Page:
But proponents have pushed back. During a public hearing last month, the Maine Association of Criminal Defense Attorneys and the American Civil Liberties Union of Maine argued that national data show that traffic stops disproportionately affect low income people, Black people and people of color.

In testimony to the Criminal Justice and Public Safety Committee, ACLU Policy Counsel Michael Kebede noted that Maine State Trooper John Darcy was recorded describing a Black driver he pulled over as looking like “a thug” because “he’s wearing a wife beater,” or white tank top, and “he’s got dreads.” Darcy pulled over the motorist for driving in the center lane of the turnpike without passing any vehicles.


Data about racial profiling in Maine is hard to come by. Lawmakers passed a bill last year requiring police departments to begin collecting racial data of people who are are stopped for traffic infractions, and Gov. Janet Mills allowed it to become law without her signature. But that law doesn’t take effect until July 1, 2023.

Some Maine police departments, including Portland and South Portland, have analyzed data on arrests and race and found clear disparities. In Portland, for example, Black people represented 8 percent of the city’s population in 2019 but 17 percent of arrests, a disparity that mirrors national data.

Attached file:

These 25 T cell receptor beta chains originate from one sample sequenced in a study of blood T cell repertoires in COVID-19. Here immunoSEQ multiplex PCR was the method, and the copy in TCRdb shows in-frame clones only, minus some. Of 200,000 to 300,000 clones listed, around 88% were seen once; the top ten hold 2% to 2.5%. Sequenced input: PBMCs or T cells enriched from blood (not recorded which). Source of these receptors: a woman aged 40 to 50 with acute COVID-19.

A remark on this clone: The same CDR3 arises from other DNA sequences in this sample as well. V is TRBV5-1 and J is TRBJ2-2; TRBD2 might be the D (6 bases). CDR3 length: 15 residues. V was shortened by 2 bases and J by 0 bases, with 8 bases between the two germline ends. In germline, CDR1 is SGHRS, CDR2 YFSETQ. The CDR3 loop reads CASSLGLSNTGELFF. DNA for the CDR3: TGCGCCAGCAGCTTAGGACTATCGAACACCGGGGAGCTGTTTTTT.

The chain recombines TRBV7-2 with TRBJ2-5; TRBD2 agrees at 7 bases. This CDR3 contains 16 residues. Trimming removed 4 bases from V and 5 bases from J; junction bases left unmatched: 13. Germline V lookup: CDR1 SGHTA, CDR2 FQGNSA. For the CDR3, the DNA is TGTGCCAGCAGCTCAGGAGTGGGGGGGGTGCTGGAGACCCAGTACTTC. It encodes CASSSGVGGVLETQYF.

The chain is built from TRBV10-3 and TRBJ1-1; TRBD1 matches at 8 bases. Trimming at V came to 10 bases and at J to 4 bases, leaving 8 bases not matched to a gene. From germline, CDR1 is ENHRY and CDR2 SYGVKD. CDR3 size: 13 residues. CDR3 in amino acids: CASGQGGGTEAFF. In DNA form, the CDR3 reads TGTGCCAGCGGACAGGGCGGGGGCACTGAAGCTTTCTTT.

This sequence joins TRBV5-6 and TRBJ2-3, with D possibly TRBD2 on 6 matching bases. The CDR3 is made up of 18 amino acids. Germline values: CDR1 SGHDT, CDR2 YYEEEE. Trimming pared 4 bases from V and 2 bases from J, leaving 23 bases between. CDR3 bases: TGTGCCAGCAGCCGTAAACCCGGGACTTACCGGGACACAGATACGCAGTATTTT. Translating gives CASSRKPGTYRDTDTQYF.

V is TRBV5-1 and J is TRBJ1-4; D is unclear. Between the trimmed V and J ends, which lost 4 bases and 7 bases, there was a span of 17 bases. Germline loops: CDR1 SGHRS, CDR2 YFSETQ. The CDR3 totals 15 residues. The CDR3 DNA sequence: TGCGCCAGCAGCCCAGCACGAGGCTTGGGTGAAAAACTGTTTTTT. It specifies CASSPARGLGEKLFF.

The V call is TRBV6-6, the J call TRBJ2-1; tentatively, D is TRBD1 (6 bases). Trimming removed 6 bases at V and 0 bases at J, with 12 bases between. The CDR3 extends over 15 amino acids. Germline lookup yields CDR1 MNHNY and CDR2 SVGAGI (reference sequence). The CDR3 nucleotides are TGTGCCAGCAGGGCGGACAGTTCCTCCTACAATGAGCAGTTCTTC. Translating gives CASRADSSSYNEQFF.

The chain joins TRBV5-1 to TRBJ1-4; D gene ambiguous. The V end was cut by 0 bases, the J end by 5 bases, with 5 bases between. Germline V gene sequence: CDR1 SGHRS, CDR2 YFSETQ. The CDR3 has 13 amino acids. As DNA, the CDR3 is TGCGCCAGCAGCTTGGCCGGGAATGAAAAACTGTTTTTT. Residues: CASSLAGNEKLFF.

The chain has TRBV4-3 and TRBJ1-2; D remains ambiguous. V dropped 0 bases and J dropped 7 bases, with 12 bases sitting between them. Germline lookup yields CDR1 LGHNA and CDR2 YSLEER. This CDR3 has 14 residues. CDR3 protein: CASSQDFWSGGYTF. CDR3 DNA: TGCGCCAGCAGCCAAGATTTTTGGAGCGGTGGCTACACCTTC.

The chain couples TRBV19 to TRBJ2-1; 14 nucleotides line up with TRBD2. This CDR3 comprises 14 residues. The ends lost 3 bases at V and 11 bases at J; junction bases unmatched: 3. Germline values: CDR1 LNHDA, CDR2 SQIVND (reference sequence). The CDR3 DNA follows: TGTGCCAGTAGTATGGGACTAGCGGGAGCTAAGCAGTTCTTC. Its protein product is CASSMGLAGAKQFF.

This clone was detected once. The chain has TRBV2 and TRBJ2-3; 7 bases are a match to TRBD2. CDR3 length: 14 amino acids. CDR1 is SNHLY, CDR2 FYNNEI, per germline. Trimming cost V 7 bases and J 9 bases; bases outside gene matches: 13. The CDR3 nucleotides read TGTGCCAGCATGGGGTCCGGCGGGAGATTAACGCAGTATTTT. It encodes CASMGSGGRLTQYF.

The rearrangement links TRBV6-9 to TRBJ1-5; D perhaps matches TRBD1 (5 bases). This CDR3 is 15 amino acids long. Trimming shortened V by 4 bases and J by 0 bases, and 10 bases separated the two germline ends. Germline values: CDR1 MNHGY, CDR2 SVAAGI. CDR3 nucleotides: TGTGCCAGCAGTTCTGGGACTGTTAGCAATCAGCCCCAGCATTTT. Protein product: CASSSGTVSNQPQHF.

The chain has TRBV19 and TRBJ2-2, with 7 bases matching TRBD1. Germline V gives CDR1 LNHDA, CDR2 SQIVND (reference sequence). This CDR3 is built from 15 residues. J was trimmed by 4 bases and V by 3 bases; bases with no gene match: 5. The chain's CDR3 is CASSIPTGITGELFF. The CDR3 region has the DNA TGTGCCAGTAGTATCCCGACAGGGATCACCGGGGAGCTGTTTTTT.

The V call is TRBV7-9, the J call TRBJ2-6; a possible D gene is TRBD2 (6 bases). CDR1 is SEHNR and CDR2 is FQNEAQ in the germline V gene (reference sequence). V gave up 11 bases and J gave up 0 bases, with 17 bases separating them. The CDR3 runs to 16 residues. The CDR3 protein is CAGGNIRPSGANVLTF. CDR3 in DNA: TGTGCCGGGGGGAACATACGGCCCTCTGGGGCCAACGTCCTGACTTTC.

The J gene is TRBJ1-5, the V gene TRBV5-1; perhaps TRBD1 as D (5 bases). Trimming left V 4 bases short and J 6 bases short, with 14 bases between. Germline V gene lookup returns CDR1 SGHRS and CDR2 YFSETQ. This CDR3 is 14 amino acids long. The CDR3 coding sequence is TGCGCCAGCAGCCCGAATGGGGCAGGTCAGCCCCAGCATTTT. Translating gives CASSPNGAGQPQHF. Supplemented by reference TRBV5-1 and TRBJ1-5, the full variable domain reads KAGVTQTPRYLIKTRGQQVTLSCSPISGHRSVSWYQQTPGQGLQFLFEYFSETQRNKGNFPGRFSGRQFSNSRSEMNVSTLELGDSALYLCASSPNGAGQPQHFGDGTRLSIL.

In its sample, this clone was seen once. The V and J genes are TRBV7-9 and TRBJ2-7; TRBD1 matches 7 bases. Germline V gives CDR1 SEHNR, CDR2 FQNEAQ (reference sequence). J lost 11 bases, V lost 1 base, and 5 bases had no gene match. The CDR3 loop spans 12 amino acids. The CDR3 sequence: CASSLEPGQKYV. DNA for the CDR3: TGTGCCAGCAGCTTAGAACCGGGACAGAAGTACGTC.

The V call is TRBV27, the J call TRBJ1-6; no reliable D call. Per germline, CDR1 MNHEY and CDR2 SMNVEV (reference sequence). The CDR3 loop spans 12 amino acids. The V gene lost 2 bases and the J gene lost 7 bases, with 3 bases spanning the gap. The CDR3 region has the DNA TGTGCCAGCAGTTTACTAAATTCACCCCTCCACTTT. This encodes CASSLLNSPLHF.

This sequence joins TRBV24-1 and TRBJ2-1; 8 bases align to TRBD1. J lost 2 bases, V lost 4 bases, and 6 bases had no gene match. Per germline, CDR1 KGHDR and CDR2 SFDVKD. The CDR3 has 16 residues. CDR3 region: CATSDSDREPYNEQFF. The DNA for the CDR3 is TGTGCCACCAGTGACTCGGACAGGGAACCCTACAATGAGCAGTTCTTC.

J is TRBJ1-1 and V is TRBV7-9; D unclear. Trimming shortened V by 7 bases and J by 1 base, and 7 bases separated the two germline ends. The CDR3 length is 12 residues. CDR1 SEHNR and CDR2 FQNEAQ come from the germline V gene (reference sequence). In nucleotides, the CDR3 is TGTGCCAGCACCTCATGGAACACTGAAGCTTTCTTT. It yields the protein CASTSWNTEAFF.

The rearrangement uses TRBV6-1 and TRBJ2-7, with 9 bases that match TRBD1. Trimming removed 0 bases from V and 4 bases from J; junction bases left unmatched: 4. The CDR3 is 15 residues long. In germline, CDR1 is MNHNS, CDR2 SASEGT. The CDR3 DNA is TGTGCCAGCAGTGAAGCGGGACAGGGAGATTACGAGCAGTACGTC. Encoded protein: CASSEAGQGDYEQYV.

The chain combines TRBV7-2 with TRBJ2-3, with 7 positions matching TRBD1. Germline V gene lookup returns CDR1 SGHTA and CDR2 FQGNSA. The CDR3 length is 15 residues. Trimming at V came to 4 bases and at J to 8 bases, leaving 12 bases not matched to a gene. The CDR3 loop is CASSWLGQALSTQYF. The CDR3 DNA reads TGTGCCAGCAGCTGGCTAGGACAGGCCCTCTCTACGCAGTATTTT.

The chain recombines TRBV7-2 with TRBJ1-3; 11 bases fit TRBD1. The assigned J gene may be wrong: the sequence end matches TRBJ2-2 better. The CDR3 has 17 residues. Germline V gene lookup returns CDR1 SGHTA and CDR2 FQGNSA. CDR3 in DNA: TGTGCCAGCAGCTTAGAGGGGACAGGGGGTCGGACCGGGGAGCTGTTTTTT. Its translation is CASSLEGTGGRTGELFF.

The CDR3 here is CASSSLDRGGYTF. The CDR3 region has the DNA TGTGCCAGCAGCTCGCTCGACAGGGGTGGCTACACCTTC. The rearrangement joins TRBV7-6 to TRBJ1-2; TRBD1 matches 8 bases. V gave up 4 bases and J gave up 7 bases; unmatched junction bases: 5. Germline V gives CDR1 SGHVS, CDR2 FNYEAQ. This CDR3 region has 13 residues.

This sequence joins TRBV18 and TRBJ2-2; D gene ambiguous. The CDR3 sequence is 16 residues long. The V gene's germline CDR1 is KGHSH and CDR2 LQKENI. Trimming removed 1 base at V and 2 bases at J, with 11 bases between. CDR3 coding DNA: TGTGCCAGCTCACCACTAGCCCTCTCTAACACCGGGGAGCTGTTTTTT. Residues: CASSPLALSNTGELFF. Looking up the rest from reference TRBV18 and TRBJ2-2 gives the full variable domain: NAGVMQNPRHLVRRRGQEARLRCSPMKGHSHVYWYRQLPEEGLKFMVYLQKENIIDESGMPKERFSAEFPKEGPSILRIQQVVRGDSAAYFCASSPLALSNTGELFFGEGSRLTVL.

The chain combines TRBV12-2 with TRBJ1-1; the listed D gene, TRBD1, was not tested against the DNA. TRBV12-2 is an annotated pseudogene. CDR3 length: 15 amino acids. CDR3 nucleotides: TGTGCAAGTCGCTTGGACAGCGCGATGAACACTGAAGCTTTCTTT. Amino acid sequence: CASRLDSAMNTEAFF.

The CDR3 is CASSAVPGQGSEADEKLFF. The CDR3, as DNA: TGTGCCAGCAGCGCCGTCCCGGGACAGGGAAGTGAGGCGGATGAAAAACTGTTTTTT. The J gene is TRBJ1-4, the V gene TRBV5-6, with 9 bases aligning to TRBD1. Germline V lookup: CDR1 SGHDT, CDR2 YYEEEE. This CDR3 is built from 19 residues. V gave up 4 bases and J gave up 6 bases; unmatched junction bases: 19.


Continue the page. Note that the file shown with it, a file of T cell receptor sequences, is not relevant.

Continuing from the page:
Lawmakers on Thursday cited anecdotal evidence and personal experience with loved ones to illustrate why the bill is needed.

Morales said her friend, who is Black, was filled with fear as an officer approached her vehicle with his hand on his weapon during a traffic stop. When she relayed that fear to the officer, he allegedly said, “that was the intent.”

“My friend is often treated this way and often pulled over,” Morales said. “She’s terrified that her 15-year-old son will soon be getting his license and will be treated this way and worse.”

Morales pointed to several high-profile police killings in the U.S. that occurred as a result of traffic stops, including Daunte Wright in 2021 and Philandro Castile in 2016.


Rep. Suzanne Salisbury, D-Westbrook, said she has had “the talk” with her biracial son about what to do – and what not to do – if he is ever pulled over by police. She advised her son to keep his hands on the wheel, do has he is told and don’t talk back or ask questions.

“As the stepmom of a biracial son, I can tell you we have had that conversation,” Salisbury said. “My husband is a retired K-9 officer, but we still had to have that conversation.”

Rep. Denise Tepler, D-Topsham, said she is the mother of two young men who are Black and have been pulled over more than she and her husband have during over their 38 years in Maine. And that’s after she took her sons to the local police station to meet the chief and other officers in an effort to build a positive relationship, she said.

“It is really a problem and it’s frightening,” Tepler said. “Structural racism is no individual officer’s fault. It is unconscious bias, but yet it has to be stopped. We must stop the unconscious behavior that leads to the stopping of way more – far more – African Americans and people of color than people with white skin.”